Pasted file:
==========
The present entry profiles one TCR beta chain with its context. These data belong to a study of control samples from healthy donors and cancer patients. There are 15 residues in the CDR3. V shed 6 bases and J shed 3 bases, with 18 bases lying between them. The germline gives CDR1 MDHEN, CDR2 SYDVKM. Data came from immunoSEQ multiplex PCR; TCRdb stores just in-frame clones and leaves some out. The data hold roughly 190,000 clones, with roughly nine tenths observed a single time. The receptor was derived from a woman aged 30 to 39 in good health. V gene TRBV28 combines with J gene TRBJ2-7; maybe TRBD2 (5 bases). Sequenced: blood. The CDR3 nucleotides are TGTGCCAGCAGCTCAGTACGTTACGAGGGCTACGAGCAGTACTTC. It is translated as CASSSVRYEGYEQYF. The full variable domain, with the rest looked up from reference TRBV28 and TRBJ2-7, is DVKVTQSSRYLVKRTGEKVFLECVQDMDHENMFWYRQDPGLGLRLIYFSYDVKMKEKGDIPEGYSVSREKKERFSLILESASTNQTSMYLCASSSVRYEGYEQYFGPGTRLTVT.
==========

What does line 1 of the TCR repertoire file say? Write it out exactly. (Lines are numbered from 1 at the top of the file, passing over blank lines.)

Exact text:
The present entry profiles one TCR beta chain with its context. These data belong to a study of control samples from healthy donors and cancer patients. There are 15 residues in the CDR3. V shed 6 bases and J shed 3 bases, with 18 bases lying between them. The germline gives CDR1 MDHEN, CDR2 SYDVKM. Data came from immunoSEQ multiplex PCR; TCRdb stores just in-frame clones and leaves some out. The data hold roughly 190,000 clones, with roughly nine tenths observed a single time. The receptor was derived from a woman aged 30 to 39 in good health. V gene TRBV28 combines with J gene TRBJ2-7; maybe TRBD2 (5 bases). Sequenced: blood. The CDR3 nucleotides are TGTGCCAGCAGCTCAGTACGTTACGAGGGCTACGAGCAGTACTTC. It is translated as CASSSVRYEGYEQYF. The full variable domain, with the rest looked up from reference TRBV28 and TRBJ2-7, is DVKVTQSSRYLVKRTGEKVFLECVQDMDHENMFWYRQDPGLGLRLIYFSYDVKMKEKGDIPEGYSVSREKKERFSLILESASTNQTSMYLCASSSVRYEGYEQYFGPGTRLTVT.